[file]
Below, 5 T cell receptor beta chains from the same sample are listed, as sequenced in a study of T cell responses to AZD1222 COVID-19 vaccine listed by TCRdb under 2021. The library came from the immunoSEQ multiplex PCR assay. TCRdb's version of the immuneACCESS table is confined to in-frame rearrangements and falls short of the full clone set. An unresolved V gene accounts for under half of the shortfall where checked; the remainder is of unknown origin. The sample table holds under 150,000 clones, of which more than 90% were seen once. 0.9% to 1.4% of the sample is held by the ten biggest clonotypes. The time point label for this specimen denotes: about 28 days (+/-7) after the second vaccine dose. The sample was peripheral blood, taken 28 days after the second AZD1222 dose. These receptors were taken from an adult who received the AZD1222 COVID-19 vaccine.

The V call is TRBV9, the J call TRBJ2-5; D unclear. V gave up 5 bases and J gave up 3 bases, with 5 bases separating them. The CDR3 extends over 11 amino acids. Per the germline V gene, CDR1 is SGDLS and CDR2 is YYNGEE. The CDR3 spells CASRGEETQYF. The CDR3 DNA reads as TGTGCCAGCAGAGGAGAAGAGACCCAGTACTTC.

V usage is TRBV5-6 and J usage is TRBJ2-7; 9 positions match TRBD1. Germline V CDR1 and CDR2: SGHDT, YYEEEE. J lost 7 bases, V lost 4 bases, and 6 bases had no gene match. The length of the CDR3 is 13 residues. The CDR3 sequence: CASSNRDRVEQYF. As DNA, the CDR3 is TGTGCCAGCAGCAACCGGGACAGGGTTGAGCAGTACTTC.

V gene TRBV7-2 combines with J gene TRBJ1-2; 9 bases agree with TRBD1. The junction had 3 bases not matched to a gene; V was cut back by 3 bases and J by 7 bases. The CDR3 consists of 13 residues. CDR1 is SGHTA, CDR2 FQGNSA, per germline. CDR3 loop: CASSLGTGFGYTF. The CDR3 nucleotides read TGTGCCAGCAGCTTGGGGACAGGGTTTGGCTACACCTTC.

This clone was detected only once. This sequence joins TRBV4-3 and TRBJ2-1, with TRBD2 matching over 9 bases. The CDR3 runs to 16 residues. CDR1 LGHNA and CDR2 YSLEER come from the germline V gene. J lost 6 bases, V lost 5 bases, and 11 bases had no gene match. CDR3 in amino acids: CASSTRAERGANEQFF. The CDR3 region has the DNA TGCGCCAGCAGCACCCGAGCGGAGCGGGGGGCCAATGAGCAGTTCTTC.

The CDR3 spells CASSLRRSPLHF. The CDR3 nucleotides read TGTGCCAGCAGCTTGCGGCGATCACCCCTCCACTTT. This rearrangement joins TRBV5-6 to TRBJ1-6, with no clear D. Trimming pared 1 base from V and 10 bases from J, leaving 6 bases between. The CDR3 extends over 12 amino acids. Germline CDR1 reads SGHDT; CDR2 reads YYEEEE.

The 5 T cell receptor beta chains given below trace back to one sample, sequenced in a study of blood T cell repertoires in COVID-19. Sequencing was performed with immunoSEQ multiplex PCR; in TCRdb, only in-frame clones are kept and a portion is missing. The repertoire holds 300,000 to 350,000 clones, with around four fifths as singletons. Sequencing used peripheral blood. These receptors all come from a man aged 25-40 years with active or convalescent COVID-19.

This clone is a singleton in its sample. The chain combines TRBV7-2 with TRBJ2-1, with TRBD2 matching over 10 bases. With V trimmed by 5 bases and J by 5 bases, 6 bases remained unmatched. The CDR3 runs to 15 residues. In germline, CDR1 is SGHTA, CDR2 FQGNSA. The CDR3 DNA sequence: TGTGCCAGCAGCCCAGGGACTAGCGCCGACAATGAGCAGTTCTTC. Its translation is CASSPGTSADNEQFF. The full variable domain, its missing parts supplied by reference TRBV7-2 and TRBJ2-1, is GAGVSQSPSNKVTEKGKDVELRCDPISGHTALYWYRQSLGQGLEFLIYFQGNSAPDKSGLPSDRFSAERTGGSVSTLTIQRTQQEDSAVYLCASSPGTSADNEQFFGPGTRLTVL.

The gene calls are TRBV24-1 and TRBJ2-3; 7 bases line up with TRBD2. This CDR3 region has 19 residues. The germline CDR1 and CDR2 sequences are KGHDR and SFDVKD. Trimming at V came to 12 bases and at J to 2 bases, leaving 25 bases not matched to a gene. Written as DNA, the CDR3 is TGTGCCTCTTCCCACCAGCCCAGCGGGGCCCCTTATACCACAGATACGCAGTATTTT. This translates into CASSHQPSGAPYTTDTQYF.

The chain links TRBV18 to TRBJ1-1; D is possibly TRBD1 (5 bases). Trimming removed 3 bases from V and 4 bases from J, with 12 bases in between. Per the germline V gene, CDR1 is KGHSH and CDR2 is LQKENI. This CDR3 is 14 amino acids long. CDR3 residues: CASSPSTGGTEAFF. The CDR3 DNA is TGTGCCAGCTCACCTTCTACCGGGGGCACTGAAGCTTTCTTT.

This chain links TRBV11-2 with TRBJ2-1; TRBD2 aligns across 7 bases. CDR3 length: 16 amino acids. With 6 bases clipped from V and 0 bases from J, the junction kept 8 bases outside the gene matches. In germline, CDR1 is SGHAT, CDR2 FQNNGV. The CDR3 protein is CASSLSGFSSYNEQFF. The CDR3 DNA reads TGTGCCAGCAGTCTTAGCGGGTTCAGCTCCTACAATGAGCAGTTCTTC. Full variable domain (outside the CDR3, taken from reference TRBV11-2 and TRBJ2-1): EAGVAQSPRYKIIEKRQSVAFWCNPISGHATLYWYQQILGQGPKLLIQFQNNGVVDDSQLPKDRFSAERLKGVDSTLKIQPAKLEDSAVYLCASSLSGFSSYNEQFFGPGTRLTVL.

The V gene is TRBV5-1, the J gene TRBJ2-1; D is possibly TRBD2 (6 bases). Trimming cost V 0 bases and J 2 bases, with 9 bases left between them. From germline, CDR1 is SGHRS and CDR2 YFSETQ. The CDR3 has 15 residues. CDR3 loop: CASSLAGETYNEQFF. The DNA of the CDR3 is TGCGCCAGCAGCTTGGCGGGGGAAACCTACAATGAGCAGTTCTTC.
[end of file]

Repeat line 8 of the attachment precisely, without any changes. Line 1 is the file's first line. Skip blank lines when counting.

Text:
This clone is a singleton in its sample. The chain combines TRBV7-2 with TRBJ2-1, with TRBD2 matching over 10 bases. With V trimmed by 5 bases and J by 5 bases, 6 bases remained unmatched. The CDR3 runs to 15 residues. In germline, CDR1 is SGHTA, CDR2 FQGNSA. The CDR3 DNA sequence: TGTGCCAGCAGCCCAGGGACTAGCGCCGACAATGAGCAGTTCTTC. Its translation is CASSPGTSADNEQFF. The full variable domain, its missing parts supplied by reference TRBV7-2 and TRBJ2-1, is GAGVSQSPSNKVTEKGKDVELRCDPISGHTALYWYRQSLGQGLEFLIYFQGNSAPDKSGLPSDRFSAERTGGSVSTLTIQRTQQEDSAVYLCASSPGTSADNEQFFGPGTRLTVL.